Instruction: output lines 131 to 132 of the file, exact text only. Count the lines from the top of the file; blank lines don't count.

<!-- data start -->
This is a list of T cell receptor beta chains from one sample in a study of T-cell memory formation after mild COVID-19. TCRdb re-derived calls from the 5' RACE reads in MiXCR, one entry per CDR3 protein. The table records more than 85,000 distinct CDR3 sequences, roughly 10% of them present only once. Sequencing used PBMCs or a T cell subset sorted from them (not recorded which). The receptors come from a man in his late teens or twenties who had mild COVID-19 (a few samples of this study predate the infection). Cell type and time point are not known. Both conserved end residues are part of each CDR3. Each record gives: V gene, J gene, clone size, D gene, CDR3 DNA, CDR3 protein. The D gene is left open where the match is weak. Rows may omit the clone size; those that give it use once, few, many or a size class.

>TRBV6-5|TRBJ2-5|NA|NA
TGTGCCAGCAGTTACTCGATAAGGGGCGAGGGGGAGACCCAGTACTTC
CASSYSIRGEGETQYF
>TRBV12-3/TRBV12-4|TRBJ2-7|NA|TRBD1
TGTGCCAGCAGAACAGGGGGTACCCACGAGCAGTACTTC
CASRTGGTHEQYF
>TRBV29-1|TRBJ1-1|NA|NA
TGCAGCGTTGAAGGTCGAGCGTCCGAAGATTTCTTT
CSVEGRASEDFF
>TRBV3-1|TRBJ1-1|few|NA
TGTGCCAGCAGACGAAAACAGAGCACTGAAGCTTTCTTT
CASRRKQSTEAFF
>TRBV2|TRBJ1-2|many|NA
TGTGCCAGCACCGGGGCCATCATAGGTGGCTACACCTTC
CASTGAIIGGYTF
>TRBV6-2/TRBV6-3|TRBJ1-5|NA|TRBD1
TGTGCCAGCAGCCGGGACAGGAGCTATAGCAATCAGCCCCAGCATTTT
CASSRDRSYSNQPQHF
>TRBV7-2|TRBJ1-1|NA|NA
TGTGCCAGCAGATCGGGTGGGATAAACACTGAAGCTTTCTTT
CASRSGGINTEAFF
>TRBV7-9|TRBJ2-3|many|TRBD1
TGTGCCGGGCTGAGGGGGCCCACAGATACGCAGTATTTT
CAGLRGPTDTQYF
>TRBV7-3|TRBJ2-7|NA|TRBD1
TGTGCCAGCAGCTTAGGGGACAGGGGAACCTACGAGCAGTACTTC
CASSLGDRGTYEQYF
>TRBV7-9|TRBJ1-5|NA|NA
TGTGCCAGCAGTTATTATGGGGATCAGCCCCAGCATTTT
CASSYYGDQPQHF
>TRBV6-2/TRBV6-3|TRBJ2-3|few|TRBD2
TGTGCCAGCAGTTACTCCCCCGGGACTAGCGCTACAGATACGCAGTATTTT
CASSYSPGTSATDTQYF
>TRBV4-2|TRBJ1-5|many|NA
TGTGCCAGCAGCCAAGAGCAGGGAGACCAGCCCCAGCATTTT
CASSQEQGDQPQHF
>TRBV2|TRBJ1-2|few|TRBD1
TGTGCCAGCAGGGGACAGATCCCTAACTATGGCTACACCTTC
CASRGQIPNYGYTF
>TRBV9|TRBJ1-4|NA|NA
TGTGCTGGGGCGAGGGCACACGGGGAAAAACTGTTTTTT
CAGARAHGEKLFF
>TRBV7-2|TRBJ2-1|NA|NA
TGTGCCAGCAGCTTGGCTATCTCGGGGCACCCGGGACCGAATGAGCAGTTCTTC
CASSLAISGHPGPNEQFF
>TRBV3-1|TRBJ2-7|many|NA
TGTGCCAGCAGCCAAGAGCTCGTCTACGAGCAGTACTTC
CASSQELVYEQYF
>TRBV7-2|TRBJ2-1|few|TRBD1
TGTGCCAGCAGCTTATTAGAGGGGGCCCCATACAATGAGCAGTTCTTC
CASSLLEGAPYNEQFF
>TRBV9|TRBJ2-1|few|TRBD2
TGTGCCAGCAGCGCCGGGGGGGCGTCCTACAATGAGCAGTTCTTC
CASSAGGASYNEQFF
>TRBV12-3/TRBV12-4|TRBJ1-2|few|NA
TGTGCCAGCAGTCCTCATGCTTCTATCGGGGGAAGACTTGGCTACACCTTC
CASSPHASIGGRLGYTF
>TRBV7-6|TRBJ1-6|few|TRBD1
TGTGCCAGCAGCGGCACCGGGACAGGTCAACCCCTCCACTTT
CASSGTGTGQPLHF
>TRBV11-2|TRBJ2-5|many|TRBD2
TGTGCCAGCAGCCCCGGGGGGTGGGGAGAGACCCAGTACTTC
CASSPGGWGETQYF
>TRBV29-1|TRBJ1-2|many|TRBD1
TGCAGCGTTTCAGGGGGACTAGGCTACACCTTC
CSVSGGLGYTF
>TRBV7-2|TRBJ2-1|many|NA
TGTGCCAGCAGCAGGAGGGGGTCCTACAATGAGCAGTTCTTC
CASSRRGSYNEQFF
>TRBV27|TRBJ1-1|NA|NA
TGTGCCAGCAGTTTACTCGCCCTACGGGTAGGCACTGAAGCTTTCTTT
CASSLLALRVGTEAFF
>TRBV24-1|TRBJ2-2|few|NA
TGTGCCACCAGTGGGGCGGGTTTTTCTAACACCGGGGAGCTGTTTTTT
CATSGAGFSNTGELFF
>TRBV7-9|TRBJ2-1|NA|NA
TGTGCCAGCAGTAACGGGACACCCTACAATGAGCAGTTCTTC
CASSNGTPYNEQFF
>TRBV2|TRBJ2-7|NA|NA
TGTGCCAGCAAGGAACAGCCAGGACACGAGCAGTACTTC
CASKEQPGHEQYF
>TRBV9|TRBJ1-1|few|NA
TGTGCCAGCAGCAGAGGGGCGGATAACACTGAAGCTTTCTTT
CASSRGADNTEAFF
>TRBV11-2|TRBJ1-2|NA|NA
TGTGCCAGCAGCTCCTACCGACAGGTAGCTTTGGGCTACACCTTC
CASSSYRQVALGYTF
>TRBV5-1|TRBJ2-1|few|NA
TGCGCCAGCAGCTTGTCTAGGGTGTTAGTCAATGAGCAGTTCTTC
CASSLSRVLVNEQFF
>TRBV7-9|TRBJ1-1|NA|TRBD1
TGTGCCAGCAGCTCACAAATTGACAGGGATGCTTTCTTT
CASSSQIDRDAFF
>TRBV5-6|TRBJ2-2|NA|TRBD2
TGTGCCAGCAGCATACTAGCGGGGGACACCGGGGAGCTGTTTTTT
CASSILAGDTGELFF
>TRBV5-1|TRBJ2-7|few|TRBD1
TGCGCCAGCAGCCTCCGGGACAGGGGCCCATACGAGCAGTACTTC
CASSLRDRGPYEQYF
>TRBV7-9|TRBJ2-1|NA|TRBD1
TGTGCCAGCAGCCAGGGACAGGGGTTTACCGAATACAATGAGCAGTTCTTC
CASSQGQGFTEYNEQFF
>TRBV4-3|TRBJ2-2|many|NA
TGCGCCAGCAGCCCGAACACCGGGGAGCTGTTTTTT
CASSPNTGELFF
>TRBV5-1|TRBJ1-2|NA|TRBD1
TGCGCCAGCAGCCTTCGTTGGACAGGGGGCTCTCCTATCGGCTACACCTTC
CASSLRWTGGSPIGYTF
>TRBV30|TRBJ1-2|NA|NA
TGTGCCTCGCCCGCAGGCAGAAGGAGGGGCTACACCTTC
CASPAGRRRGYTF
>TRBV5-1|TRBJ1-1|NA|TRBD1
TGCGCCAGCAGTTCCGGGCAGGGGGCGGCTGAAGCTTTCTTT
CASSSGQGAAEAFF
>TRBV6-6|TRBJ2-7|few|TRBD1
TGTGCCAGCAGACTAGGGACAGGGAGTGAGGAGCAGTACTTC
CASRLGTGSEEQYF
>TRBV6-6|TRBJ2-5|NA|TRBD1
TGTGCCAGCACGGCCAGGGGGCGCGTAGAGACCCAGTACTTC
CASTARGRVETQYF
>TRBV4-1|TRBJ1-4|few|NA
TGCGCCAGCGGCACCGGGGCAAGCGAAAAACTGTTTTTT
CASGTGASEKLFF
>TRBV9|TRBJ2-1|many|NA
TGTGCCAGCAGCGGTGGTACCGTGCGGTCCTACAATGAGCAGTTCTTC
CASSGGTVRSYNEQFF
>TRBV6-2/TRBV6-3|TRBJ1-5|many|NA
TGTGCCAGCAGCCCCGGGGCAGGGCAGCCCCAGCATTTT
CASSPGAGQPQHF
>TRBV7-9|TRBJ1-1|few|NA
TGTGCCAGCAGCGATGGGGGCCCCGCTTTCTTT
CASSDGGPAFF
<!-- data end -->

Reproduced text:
>TRBV7-9|TRBJ1-1|few|NA
TGTGCCAGCAGCGATGGGGGCCCCGCTTTCTTT